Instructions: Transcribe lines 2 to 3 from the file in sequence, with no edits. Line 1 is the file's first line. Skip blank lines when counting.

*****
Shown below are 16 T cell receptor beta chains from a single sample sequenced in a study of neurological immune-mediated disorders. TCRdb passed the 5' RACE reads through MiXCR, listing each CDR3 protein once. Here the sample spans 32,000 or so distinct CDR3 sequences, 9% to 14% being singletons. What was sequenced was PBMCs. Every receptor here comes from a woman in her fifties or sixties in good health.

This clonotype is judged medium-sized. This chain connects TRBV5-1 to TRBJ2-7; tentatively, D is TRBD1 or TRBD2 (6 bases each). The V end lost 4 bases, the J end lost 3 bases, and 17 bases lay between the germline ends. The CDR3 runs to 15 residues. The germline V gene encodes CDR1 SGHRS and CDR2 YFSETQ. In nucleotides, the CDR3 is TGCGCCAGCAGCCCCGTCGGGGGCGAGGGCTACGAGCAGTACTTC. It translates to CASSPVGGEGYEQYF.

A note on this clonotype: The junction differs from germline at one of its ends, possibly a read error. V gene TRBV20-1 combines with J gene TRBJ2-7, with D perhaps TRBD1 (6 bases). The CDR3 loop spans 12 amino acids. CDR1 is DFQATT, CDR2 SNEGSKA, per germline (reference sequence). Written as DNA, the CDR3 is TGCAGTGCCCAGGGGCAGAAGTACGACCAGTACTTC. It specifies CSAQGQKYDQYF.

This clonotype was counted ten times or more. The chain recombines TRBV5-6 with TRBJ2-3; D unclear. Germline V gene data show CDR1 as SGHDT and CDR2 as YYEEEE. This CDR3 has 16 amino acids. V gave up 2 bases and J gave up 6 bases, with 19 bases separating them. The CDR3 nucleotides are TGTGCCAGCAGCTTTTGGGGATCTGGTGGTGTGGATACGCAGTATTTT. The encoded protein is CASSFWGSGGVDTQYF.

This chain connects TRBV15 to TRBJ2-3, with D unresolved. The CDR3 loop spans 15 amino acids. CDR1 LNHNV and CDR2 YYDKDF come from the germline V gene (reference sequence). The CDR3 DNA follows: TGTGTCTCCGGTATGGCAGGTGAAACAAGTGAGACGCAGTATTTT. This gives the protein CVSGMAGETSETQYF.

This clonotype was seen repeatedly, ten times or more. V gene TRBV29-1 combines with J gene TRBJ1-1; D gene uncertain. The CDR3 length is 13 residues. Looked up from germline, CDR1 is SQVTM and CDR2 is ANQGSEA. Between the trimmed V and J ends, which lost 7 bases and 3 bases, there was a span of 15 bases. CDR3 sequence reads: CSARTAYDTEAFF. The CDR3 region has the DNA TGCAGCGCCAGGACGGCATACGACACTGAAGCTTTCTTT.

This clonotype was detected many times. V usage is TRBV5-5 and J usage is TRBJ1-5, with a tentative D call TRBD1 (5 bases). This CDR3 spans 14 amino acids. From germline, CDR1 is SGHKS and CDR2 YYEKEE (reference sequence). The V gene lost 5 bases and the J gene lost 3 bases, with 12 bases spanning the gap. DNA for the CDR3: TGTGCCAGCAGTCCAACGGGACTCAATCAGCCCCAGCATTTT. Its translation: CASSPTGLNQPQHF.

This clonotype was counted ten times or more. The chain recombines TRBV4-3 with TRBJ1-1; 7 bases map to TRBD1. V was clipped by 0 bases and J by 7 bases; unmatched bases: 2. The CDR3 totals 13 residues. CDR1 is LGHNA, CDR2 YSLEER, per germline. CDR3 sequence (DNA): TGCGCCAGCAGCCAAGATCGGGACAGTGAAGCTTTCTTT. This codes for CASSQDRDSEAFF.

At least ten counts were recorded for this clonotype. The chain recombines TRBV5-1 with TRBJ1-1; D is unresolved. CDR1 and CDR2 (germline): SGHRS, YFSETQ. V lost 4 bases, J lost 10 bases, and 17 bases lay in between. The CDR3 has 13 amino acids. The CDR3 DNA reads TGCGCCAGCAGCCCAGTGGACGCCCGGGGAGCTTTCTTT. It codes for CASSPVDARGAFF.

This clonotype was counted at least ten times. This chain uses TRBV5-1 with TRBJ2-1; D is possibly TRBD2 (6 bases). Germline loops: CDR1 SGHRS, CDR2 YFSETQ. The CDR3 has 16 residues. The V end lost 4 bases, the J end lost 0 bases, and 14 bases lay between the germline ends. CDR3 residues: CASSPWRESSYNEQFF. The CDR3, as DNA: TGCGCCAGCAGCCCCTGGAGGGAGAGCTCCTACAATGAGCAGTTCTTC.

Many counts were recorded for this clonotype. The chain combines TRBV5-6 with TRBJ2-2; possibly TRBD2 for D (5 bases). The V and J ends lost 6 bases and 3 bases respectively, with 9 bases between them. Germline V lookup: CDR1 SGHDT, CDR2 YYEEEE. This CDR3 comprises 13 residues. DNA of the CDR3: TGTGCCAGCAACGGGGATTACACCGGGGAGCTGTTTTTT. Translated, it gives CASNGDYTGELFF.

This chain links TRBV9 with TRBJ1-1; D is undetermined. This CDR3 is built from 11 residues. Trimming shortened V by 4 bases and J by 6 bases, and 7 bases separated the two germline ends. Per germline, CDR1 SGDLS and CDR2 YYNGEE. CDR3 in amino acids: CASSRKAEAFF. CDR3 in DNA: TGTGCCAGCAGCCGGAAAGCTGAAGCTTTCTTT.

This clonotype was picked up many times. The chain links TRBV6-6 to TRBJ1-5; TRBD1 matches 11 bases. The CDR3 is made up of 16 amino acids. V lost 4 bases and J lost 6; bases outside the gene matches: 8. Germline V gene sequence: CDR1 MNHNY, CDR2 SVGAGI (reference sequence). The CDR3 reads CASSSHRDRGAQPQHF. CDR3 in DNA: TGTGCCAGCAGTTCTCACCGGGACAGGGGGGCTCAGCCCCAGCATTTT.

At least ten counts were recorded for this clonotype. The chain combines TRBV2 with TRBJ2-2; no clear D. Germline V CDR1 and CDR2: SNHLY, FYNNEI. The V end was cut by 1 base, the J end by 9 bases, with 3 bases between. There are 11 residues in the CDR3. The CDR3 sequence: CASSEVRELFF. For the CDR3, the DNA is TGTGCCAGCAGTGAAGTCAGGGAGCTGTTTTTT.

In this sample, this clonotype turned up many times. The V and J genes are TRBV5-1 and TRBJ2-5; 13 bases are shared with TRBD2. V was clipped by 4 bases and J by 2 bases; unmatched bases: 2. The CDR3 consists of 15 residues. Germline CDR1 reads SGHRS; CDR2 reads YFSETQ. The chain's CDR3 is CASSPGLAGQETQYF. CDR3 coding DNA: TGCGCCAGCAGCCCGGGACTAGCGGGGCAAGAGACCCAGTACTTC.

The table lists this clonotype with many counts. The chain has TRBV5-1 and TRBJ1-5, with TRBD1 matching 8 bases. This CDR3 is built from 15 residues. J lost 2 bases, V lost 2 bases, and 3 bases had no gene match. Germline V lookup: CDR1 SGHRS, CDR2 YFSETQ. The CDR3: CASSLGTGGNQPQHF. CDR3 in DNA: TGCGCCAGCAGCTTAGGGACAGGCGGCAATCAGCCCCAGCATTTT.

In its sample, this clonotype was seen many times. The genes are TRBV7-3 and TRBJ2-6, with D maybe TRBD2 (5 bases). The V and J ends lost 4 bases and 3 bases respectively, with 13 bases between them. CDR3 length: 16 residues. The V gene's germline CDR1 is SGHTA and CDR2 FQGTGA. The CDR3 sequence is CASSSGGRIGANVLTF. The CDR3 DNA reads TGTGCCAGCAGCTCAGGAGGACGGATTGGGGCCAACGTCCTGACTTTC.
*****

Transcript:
This clonotype is judged medium-sized. This chain connects TRBV5-1 to TRBJ2-7; tentatively, D is TRBD1 or TRBD2 (6 bases each). The V end lost 4 bases, the J end lost 3 bases, and 17 bases lay between the germline ends. The CDR3 runs to 15 residues. The germline V gene encodes CDR1 SGHRS and CDR2 YFSETQ. In nucleotides, the CDR3 is TGCGCCAGCAGCCCCGTCGGGGGCGAGGGCTACGAGCAGTACTTC. It translates to CASSPVGGEGYEQYF.

A note on this clonotype: The junction differs from germline at one of its ends, possibly a read error. V gene TRBV20-1 combines with J gene TRBJ2-7, with D perhaps TRBD1 (6 bases). The CDR3 loop spans 12 amino acids. CDR1 is DFQATT, CDR2 SNEGSKA, per germline (reference sequence). Written as DNA, the CDR3 is TGCAGTGCCCAGGGGCAGAAGTACGACCAGTACTTC. It specifies CSAQGQKYDQYF.